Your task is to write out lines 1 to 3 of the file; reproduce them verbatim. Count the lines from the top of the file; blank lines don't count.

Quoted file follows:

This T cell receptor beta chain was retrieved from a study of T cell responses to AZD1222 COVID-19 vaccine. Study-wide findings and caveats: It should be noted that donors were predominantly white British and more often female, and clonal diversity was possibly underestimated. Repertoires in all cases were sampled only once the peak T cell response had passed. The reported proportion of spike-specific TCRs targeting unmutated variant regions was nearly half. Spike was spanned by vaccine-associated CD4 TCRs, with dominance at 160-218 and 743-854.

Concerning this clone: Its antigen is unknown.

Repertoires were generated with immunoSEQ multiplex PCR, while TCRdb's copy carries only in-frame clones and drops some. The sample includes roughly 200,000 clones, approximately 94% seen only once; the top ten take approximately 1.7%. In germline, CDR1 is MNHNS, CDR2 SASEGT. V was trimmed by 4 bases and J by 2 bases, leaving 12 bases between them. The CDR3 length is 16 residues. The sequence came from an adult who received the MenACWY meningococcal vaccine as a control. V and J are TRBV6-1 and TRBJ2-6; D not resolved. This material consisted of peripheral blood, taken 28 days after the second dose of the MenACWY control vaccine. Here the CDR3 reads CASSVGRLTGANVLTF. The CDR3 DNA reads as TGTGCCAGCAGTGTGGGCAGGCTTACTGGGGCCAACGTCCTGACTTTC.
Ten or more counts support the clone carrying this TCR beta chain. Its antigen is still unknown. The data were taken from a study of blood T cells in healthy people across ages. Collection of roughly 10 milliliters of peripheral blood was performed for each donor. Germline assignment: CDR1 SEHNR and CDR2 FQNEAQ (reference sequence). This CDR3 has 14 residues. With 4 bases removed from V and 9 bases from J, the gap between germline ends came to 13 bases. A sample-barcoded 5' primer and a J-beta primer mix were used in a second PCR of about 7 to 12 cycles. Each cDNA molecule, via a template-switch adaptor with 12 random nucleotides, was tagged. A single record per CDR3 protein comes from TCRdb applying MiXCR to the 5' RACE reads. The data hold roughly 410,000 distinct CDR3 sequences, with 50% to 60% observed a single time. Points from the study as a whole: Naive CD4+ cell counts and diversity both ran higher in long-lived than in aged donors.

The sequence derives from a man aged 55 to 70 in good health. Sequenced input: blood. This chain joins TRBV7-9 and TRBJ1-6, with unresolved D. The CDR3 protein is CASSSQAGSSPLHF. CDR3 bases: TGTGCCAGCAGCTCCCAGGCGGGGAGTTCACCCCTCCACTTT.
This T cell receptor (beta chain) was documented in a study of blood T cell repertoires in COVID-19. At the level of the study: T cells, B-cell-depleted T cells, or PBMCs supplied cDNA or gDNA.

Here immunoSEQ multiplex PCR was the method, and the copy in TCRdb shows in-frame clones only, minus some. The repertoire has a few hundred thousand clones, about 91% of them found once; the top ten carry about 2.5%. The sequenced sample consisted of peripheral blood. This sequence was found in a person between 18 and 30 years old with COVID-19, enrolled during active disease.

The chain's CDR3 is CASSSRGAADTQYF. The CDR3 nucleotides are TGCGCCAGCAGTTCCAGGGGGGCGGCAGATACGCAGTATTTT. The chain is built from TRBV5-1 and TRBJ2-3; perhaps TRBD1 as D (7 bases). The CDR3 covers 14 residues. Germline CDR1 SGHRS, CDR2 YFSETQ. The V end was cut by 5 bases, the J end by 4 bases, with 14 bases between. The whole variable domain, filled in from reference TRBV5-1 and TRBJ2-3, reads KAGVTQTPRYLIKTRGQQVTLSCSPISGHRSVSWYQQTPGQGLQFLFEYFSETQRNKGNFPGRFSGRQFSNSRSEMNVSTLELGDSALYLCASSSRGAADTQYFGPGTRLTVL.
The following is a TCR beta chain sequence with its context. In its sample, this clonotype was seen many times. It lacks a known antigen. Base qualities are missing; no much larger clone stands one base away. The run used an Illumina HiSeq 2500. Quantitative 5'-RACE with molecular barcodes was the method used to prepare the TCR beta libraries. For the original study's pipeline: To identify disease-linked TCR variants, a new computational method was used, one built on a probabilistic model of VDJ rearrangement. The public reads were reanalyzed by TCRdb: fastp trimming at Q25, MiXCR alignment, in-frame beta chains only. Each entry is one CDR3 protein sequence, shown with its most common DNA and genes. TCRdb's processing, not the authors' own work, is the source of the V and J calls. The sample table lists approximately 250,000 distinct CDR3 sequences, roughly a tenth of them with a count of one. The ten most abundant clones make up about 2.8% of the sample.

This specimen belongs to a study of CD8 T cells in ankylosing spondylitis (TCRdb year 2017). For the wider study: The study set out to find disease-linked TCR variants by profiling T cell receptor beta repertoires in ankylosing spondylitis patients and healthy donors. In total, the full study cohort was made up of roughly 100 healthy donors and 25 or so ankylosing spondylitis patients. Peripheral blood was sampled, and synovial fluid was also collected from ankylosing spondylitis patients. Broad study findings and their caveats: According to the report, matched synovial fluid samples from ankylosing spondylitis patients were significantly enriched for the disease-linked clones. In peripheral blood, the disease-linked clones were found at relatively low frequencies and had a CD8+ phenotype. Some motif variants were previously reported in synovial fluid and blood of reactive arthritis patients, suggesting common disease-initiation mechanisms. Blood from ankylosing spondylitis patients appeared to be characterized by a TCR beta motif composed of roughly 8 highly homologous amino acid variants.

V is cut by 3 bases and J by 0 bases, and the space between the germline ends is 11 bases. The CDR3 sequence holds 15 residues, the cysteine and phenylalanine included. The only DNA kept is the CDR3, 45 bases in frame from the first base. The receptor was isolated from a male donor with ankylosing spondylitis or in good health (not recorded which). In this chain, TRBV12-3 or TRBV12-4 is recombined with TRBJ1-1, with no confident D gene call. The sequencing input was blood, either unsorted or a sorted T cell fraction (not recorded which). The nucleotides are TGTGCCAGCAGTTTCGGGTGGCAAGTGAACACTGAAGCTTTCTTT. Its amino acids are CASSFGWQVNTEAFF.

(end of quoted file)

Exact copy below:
This T cell receptor beta chain was retrieved from a study of T cell responses to AZD1222 COVID-19 vaccine. Study-wide findings and caveats: It should be noted that donors were predominantly white British and more often female, and clonal diversity was possibly underestimated. Repertoires in all cases were sampled only once the peak T cell response had passed. The reported proportion of spike-specific TCRs targeting unmutated variant regions was nearly half. Spike was spanned by vaccine-associated CD4 TCRs, with dominance at 160-218 and 743-854.

Concerning this clone: Its antigen is unknown.

Repertoires were generated with immunoSEQ multiplex PCR, while TCRdb's copy carries only in-frame clones and drops some. The sample includes roughly 200,000 clones, approximately 94% seen only once; the top ten take approximately 1.7%. In germline, CDR1 is MNHNS, CDR2 SASEGT. V was trimmed by 4 bases and J by 2 bases, leaving 12 bases between them. The CDR3 length is 16 residues. The sequence came from an adult who received the MenACWY meningococcal vaccine as a control. V and J are TRBV6-1 and TRBJ2-6; D not resolved. This material consisted of peripheral blood, taken 28 days after the second dose of the MenACWY control vaccine. Here the CDR3 reads CASSVGRLTGANVLTF. The CDR3 DNA reads as TGTGCCAGCAGTGTGGGCAGGCTTACTGGGGCCAACGTCCTGACTTTC.